September 3, 2009

Lights, Camera, SHOWTIME! Pt I

Well, I had no manageable canter but that did not deter me: our farm had a schooling hunter show coming up and danged if I wasn't going to enter! Surely I could canter in a circle, even if Solo WAS falling all over himself I could at least control him by staying in tighter circles at all times.

So another dream was about to come true, to show my very own glowing steed and gallop a victory lap, blue ribbons streaming from our bridle as the crowd roared.....or at least a couple show moms clapped halfheartedly?

About three days before the show, you could feel the atmosphere as the farm change. The ring was dragged, jumps were moved and decorated, lessons intensified as we all prepped. Tack was cleaned and horses bathed. Solo felt it too. By Friday night, his barely controlled canter had disintegrated into a half-bucking bolt of a transition that became a haul at Mach 7. Brakes? What brakes? My quiet, mostly obedient horse had been overtaken by his TB half and become a hot, snorting, running ball of fire. Basically, he was unrideable.

I scoff in the general direction of your show-related aspirations!
My heart crumpled Friday night as I was forced to admit to myself that there was NO WAY I could navigate him safely around a hunter course the next day. Here I was, with a perfectly good, immaculately clean horse that I couldn't even freaking ride. I sat in front of his stall with my chin in my hands in utter dejection with doubt and depression battling it out in my head.

You should just sell him, you can't even ride him properly, you've completely messed him up, just give up." (Doubt can be cruel and quite persuasive.)

Now wait just a minute! I said.This is Solo's farm -- all he knows is that tension is in the air, trailers are coming in, I can't really blame him for being nervous. After all, he's never been to show before as far as I know.

And then it hit me. He'd never been to a show as far as I knew. Well, duh, of COURSE he was spooky and nervous and crazy, he had no idea what was going on. I had a new plan.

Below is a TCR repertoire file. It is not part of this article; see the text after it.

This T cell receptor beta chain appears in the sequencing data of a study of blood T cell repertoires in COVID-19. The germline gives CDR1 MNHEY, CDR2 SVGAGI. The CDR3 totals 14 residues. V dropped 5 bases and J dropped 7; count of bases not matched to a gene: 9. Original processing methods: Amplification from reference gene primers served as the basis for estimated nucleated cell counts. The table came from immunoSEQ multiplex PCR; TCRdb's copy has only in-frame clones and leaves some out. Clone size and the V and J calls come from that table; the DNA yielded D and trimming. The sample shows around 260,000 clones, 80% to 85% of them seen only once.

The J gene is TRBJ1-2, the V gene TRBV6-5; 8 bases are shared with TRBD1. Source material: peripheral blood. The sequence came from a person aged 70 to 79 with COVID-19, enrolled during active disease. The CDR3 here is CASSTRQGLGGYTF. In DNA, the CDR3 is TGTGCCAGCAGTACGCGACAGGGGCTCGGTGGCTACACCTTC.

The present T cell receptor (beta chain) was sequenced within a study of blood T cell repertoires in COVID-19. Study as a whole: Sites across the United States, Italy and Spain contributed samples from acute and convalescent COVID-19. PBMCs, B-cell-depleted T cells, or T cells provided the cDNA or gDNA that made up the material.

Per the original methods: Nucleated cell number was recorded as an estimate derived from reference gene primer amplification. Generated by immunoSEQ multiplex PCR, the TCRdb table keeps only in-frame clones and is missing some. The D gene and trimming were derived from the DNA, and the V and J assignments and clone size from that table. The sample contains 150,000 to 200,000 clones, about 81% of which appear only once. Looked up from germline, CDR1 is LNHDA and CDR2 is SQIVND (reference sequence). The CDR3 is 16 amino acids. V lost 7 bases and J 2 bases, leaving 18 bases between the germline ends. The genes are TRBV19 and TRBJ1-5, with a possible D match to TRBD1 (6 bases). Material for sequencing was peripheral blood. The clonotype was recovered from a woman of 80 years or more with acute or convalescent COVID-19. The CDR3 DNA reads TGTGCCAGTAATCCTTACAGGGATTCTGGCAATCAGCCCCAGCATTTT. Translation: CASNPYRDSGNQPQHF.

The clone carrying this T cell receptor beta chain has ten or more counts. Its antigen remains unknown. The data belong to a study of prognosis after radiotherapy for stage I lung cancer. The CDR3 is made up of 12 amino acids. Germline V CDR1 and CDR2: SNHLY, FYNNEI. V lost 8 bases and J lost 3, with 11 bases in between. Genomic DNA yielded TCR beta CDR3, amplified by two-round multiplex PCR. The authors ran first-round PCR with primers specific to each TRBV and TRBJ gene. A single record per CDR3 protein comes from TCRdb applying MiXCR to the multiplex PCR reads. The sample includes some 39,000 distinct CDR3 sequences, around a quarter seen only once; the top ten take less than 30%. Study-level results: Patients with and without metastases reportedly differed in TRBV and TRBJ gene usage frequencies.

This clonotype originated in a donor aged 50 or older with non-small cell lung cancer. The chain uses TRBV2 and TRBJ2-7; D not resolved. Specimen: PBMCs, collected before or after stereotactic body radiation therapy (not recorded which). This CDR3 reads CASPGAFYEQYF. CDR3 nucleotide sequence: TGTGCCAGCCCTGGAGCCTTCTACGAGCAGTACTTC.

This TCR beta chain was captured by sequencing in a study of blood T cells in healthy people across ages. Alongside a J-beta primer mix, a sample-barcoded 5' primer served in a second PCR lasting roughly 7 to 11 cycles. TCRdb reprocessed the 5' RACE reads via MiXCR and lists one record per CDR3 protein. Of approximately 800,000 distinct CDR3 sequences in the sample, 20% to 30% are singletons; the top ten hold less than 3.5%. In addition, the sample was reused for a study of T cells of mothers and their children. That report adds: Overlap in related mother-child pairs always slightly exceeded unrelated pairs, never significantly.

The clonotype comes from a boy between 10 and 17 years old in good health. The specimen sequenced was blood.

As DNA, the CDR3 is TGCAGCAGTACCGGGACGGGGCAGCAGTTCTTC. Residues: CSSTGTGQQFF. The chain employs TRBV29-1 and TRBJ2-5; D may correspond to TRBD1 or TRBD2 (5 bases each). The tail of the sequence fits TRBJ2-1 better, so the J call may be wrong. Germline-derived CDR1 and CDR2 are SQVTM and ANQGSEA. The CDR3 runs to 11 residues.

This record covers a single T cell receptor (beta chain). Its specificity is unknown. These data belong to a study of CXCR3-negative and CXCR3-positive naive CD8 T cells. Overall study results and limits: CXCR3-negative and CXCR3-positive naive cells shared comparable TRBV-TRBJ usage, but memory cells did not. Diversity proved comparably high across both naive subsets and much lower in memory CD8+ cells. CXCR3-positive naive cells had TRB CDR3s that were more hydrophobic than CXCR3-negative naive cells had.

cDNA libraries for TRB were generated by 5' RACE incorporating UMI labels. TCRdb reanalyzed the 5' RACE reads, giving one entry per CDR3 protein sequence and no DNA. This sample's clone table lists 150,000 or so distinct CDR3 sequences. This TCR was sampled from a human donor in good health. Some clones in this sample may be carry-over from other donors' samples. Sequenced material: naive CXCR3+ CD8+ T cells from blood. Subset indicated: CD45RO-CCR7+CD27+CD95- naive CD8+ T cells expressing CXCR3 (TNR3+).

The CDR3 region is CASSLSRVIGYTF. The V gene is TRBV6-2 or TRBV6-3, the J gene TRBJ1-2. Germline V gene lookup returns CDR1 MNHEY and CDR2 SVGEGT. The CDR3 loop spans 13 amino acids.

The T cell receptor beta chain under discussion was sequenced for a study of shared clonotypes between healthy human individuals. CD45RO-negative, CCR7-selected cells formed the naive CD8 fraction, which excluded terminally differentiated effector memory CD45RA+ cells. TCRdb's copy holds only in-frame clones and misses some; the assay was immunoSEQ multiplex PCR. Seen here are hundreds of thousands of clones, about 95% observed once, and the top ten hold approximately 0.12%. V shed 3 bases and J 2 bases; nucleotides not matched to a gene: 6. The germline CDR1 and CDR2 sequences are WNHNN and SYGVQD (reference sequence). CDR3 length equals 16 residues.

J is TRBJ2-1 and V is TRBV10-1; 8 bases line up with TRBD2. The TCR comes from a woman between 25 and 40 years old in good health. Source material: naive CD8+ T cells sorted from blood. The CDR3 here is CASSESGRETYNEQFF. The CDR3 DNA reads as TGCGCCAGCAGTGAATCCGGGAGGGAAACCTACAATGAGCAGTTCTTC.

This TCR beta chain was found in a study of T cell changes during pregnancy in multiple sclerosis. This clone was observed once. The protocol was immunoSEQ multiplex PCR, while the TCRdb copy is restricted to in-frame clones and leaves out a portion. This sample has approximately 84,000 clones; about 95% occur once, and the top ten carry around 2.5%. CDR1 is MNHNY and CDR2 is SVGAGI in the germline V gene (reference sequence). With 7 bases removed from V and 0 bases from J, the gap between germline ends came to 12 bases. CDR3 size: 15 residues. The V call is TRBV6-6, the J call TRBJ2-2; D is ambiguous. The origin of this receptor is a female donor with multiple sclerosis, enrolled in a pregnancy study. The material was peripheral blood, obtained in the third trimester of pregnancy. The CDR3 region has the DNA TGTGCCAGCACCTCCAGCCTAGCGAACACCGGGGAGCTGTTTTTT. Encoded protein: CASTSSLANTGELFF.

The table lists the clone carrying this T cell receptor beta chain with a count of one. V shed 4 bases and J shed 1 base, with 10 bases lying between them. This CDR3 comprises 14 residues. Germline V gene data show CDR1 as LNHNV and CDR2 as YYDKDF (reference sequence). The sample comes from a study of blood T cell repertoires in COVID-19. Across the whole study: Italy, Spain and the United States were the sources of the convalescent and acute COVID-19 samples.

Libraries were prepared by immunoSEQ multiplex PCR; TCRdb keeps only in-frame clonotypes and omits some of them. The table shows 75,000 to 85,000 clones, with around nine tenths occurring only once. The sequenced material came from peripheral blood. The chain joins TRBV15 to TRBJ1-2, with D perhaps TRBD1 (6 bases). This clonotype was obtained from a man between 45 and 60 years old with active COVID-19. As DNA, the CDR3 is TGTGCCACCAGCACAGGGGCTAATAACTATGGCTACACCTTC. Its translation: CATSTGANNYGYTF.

Saturday morning, instead of putting on my breeches and saddling up, I took my (immaculately clean!) horse out of his stall, put on his halter, and proceeded to spend the day leading him around the warm up area and arena, just taking in the sights.

Yes, he was spooky. Yes, he was jumpy. But I just let him stand and stare and blow and examine it all. I had learned by that point that he was the kind of horse who needed to look at things and think about them. Once allowed to do that, he would be fine. And by the end of the day, he was relaxed, grazing near the arena, nostrils returned to normal size and whites of eyes put away for another, more worthy occasion.

That day, I learned the value of mileage. I learned that we cannot expect our horses to fearlessly forge right into everything like a seasoned pro. A seasoned pro gets that way by seasoning and not just with paprika (oh, I crack myself up!). What at first seemed like a lost day, on examination afterwards turned out to be a priceless training opportunity. Solo had just learned that all the hustle and bustle and noise and dust and speakers and trailers and pennants were harmless. Now we could take that positive experience and use it as a stepping stone to the next one. And that, my friends is mileage!

Next goal: to actually RIDE my horse in the show!


  1. Had Solo been watching Monty Python's Flying Circus? Lol. "I scoff in the general direction..." has a definite Python-esque ring to it.
    Sounds like that show was a great learning experience for the big red lad.

  2. Ah, you have uncovered my not-so-secret Python love...